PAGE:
A former decorated US Army commando has been charged with murder for allegedly tracking down and killing a suspected bomb-maker in Afghanistan in 2010 after the man was released from custody.
Army Lt. Col. Loren Bymer said in a statement Friday that Maj. Mathew Golsteyn is charged with killing the Afghan during his 2010 deployment to Afghanistan.
Bymer said Golsteyn’s commander determined there was sufficient evidence to charge the former Army Green Beret with the crime.
Golsteyn, who was leading a team of Army Special Forces troops at the time, believed that the bomb-maker, known only as Rasoul, was responsible for an explosion that killed two US Marines – Sgt. Jeremy R. McQueary, 27, and Lance Cpl. Larry M. Johnson, 19.
The new charges will be reviewed to determine if the case should go to trial.
The Golsteyn case has been bounced around since 2011 when he told the CIA during a polygraph test in a job interview that he had shot and killed the man in February 2010 in Marjah.
Maj. Mathew Golsteyn has been charged with murder for allegedly tracking down and killing a suspected Afghan bomb maker known as Rasoul on February 22, 2010
Golsteyn, who was leading a team of Army Special Forces troops at the time, believed that the bomb-maker, known only as Rasoul, was responsible for an explosion that killed two US Marines – Sgt. Jeremy R. McQueary, 27, (left) and Lance Cpl. Larry M. Johnson, 19 (right)
The Army Criminal Investigation Command, acting on information from the CIA, looked into the incident, but could never find anyone to corroborate Golsteyn’s claim and couldn’t find any remains of the Afghan national, possibly because they were burned in a trash pit.
According to an Army investigation report, Golsteyn buried the victim in an unmarked grave, then dug up the corpse, carried it back to the base and burned it in a trash pit.
CID, however, concluded the soldier committed the offenses of murder and conspiracy based on the interview provided by the CIA and moved to reprimand him, according to an Army memo.
The Army revoked Golsteyn’s Special Forces designation and the Silver Star he was awarded for heroism during a Taliban attack on his base in Helmand Province.
Two years later, Golsteyn appeared on a Fox News special called ‘How We Fight,’ in which he told host Brett Baier that he killed the Afghan because letting him go would have led to additional problems.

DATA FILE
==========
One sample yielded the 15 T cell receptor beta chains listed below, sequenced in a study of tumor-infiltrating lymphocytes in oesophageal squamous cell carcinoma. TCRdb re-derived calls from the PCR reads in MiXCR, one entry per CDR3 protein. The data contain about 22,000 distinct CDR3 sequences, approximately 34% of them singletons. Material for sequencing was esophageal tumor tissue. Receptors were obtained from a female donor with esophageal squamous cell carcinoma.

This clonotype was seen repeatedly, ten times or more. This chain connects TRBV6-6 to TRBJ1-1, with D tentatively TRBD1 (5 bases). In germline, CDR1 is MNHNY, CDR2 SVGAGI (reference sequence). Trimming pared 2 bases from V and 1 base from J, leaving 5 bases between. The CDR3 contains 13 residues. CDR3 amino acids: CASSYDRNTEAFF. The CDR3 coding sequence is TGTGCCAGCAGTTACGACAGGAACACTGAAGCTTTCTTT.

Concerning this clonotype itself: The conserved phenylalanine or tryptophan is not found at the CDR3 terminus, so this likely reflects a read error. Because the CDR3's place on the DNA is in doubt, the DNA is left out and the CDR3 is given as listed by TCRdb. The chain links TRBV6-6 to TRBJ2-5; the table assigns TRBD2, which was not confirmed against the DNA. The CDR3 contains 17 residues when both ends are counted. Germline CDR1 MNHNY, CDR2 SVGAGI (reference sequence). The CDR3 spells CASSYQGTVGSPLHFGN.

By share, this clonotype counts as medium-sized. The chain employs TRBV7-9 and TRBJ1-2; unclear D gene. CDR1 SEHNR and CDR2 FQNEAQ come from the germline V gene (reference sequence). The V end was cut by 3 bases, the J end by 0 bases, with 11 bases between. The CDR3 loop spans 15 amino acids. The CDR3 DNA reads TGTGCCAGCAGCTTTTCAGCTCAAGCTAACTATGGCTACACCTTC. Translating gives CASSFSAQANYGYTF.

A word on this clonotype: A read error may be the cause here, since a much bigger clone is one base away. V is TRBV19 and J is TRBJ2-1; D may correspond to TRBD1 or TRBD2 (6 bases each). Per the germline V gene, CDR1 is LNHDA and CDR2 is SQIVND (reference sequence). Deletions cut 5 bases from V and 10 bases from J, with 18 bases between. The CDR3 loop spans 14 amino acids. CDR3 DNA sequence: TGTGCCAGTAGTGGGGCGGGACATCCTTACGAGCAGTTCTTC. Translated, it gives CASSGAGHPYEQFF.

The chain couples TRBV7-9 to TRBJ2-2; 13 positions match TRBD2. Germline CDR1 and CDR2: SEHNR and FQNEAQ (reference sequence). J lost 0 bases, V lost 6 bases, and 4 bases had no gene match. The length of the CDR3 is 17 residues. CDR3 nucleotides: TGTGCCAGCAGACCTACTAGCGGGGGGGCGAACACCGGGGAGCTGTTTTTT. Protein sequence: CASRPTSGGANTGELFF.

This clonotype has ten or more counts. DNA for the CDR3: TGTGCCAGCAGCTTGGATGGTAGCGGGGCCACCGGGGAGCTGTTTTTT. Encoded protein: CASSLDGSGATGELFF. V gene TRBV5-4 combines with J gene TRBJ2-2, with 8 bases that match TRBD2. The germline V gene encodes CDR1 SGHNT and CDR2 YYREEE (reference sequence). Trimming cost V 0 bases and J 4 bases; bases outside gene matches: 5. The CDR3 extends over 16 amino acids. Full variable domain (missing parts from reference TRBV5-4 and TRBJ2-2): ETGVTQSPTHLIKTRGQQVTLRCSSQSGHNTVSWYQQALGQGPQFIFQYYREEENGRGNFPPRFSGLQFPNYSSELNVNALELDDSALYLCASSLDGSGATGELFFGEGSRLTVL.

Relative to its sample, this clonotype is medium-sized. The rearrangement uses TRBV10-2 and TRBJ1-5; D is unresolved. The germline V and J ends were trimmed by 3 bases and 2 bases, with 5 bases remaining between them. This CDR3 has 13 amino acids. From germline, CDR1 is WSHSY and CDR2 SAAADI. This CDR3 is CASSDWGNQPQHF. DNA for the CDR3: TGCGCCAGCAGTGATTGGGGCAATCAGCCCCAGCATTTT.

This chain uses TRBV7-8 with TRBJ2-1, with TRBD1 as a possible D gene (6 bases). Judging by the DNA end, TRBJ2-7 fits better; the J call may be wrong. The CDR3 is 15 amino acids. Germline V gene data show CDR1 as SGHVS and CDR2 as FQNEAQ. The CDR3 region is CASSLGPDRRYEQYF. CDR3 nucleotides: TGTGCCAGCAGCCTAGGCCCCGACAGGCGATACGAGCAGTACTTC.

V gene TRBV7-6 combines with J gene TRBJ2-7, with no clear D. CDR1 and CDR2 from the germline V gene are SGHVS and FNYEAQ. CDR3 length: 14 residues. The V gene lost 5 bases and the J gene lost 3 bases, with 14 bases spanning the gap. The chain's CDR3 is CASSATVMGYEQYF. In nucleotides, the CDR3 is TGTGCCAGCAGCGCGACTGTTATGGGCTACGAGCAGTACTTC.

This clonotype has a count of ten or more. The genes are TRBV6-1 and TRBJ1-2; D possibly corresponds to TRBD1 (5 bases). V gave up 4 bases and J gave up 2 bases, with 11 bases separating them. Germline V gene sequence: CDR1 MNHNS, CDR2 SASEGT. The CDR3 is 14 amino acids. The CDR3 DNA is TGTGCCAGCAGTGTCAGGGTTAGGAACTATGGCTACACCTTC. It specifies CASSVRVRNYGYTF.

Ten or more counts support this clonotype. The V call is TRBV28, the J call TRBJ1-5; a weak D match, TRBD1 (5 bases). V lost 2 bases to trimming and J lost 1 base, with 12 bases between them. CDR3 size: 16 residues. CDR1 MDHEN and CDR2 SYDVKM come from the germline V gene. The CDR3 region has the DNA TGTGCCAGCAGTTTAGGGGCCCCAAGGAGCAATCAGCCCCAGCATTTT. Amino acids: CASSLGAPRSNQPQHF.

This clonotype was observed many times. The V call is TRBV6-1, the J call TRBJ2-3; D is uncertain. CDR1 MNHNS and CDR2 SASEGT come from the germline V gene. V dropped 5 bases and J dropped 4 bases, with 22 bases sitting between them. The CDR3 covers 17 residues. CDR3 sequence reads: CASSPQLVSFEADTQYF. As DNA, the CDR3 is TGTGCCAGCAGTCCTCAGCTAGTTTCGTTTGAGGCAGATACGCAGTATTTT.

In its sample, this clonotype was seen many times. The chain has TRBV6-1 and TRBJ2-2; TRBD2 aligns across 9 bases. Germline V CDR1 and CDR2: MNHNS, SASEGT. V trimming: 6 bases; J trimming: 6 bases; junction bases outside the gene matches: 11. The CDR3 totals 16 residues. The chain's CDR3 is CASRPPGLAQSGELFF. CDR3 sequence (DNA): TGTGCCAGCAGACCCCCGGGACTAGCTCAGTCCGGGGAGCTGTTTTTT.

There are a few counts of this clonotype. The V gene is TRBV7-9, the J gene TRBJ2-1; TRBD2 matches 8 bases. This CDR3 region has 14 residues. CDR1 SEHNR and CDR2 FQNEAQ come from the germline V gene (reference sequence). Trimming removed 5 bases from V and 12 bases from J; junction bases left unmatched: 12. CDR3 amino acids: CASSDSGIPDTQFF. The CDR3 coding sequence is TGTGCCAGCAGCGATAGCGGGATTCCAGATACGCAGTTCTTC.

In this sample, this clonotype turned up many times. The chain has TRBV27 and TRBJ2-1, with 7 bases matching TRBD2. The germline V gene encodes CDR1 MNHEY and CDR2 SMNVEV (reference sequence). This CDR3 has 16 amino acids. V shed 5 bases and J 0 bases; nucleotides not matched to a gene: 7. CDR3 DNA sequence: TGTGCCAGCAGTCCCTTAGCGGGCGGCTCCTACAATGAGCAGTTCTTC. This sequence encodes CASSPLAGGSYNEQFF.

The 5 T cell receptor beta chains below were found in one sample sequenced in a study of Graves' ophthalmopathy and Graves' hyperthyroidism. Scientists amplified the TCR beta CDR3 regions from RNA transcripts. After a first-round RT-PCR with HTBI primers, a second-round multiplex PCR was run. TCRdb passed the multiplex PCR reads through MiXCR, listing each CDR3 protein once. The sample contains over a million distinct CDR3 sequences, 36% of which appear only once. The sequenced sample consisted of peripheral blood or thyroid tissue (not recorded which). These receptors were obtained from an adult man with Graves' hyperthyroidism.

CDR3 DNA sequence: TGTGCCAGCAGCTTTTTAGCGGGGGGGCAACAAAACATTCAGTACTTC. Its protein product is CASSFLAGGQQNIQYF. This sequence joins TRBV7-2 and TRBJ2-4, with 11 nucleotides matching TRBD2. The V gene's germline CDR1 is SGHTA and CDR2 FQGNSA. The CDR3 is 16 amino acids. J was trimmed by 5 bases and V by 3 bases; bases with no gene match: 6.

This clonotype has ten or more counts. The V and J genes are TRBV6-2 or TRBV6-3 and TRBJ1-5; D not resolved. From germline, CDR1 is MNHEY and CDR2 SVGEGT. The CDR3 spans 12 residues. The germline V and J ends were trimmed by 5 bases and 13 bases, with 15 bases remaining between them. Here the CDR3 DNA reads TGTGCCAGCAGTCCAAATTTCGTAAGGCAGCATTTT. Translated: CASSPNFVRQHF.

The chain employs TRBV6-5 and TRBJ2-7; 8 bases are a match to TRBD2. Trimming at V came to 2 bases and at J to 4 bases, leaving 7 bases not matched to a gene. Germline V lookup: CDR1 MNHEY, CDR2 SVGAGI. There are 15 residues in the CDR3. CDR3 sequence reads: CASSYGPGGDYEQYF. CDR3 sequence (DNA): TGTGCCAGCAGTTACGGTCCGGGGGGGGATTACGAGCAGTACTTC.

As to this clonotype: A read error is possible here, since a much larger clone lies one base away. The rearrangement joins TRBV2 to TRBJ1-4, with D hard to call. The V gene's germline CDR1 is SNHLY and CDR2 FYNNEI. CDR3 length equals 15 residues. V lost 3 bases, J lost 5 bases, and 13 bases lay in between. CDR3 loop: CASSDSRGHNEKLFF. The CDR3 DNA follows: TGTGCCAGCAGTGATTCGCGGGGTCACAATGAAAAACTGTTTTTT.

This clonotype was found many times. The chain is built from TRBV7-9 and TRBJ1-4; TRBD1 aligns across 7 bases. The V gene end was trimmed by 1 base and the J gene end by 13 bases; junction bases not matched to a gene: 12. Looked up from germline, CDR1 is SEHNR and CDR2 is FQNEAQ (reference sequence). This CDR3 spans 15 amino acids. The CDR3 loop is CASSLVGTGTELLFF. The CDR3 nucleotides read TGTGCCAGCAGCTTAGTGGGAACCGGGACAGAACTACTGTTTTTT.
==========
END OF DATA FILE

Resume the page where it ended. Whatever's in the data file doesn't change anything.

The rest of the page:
He said: ‘You realize quickly that you make things worse. It is an inevitable outcome that people who are cooperating with coalition forces, when identified, will suffer some terrible torture or be killed.’
Golsteyn (pictured) was awarded the Silver Star after fighting in Afghanistan in 2010, but was later stripped of the medal and ejected from the Special Forces
Golsteyn’s interview on Fox News breathed new life into the case and reportedly prompted the CID to reopen the investigation.
According to testimony and documents, Golsteyn led about 80 troops in a four-hour firefight in the Taliban stronghold of Marjah in February 2010.
He repeatedly exposed himself to enemy fire as he helped evacuate a wounded Afghan soldier and directed airstrikes against the Taliban, which earned him the Silver Star medal.
In November 2011, about two months before being promoted from captain to major, Golsteyn told the CIA during a polygraph test that on February 22, before that medal-winning battle, he shot and killed the bomb-maker whom he blamed for the explosion that killed the Marines.
He recounted that the day after that explosion in a bazaar, two Afghan men walked up to the US military compound with a third, bound Afghan who they said was responsible, according to testimony. Rasoul was released when no bomb-making material was found.
Soon after, the alleged bomb-maker was shot while walking along a path in Marjah, according to testimony.
The Army’s Criminal Investigative Division, acting on the CIA’s tip, could find no one who corroborated Golsteyn’s claim to have killed the bomb-maker, nor could it find any cremated remains of the Afghan.
Despite that, investigators said ‘Golsteyn committed the offenses of murder and conspiracy based on the interview provided by the CIA,’ according to the September 29 memo.
Golsteyn’s case has been bounced around since 2011, but was reopened in 2016 after he appeared on Fox News and said he killed the Afghan
Golsteyn was never charged with a war crime, and the 2015 board of inquiry didn’t attempt to establish whether he actually killed the Afghan. Instead, the panel considered whether he should be retained as an Army officer based on a reprimand in his personnel record.
The board determined he was guilty of conduct unbecoming an officer and he was discharged.
Speaking to NBC News on Thursday, Golsteyn blamed the Fox News interviews for his new legal troubles, but he stood by his comments to Baier.
He also insisted that he did nothing wrong on that day in February 2010 in Afghanistan.
‘I have had commanders look me in the face and tell me I have done nothing wrong,’ Golsteyn said.